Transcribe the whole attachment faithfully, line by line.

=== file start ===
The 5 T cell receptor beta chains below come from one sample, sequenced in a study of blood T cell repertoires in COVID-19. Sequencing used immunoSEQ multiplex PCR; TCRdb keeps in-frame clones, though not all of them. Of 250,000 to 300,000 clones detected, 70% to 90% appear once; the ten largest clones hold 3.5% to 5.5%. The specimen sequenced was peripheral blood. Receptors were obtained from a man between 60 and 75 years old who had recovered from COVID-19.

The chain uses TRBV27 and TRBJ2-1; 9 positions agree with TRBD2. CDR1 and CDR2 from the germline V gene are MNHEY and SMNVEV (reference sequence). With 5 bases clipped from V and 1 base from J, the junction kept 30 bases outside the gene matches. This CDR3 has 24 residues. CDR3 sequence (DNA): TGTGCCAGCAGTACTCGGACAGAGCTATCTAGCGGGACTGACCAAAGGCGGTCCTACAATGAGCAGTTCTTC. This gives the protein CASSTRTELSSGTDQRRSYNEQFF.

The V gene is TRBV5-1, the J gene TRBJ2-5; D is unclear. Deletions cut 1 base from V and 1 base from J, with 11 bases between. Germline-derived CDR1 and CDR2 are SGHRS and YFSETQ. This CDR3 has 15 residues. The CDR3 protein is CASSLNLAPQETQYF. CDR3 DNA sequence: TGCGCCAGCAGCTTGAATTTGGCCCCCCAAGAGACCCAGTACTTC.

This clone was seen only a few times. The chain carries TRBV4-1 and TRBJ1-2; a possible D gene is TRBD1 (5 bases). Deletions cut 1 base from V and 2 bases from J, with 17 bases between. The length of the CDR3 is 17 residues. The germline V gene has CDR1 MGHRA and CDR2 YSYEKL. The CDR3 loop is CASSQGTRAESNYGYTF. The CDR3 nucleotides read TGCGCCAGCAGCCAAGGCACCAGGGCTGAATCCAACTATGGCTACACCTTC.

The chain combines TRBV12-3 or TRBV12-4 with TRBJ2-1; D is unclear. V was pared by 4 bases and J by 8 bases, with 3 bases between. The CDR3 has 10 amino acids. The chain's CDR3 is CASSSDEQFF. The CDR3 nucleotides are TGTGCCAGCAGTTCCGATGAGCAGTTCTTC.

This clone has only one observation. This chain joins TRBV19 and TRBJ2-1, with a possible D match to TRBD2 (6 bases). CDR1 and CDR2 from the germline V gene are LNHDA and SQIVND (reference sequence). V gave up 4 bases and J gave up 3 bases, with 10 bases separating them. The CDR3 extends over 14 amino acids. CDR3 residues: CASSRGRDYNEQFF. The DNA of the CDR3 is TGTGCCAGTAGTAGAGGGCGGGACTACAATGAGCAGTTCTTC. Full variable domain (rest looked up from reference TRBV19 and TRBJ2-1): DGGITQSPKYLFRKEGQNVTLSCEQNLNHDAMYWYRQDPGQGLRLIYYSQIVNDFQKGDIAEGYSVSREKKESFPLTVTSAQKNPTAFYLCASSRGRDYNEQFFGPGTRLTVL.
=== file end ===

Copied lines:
The 5 T cell receptor beta chains below come from one sample, sequenced in a study of blood T cell repertoires in COVID-19. Sequencing used immunoSEQ multiplex PCR; TCRdb keeps in-frame clones, though not all of them. Of 250,000 to 300,000 clones detected, 70% to 90% appear once; the ten largest clones hold 3.5% to 5.5%. The specimen sequenced was peripheral blood. Receptors were obtained from a man between 60 and 75 years old who had recovered from COVID-19.

The chain uses TRBV27 and TRBJ2-1; 9 positions agree with TRBD2. CDR1 and CDR2 from the germline V gene are MNHEY and SMNVEV (reference sequence). With 5 bases clipped from V and 1 base from J, the junction kept 30 bases outside the gene matches. This CDR3 has 24 residues. CDR3 sequence (DNA): TGTGCCAGCAGTACTCGGACAGAGCTATCTAGCGGGACTGACCAAAGGCGGTCCTACAATGAGCAGTTCTTC. This gives the protein CASSTRTELSSGTDQRRSYNEQFF.

The V gene is TRBV5-1, the J gene TRBJ2-5; D is unclear. Deletions cut 1 base from V and 1 base from J, with 11 bases between. Germline-derived CDR1 and CDR2 are SGHRS and YFSETQ. This CDR3 has 15 residues. The CDR3 protein is CASSLNLAPQETQYF. CDR3 DNA sequence: TGCGCCAGCAGCTTGAATTTGGCCCCCCAAGAGACCCAGTACTTC.

This clone was seen only a few times. The chain carries TRBV4-1 and TRBJ1-2; a possible D gene is TRBD1 (5 bases). Deletions cut 1 base from V and 2 bases from J, with 17 bases between. The length of the CDR3 is 17 residues. The germline V gene has CDR1 MGHRA and CDR2 YSYEKL. The CDR3 loop is CASSQGTRAESNYGYTF. The CDR3 nucleotides read TGCGCCAGCAGCCAAGGCACCAGGGCTGAATCCAACTATGGCTACACCTTC.

The chain combines TRBV12-3 or TRBV12-4 with TRBJ2-1; D is unclear. V was pared by 4 bases and J by 8 bases, with 3 bases between. The CDR3 has 10 amino acids. The chain's CDR3 is CASSSDEQFF. The CDR3 nucleotides are TGTGCCAGCAGTTCCGATGAGCAGTTCTTC.

This clone has only one observation. This chain joins TRBV19 and TRBJ2-1, with a possible D match to TRBD2 (6 bases). CDR1 and CDR2 from the germline V gene are LNHDA and SQIVND (reference sequence). V gave up 4 bases and J gave up 3 bases, with 10 bases separating them. The CDR3 extends over 14 amino acids. CDR3 residues: CASSRGRDYNEQFF. The DNA of the CDR3 is TGTGCCAGTAGTAGAGGGCGGGACTACAATGAGCAGTTCTTC. Full variable domain (rest looked up from reference TRBV19 and TRBJ2-1): DGGITQSPKYLFRKEGQNVTLSCEQNLNHDAMYWYRQDPGQGLRLIYYSQIVNDFQKGDIAEGYSVSREKKESFPLTVTSAQKNPTAFYLCASSRGRDYNEQFFGPGTRLTVL.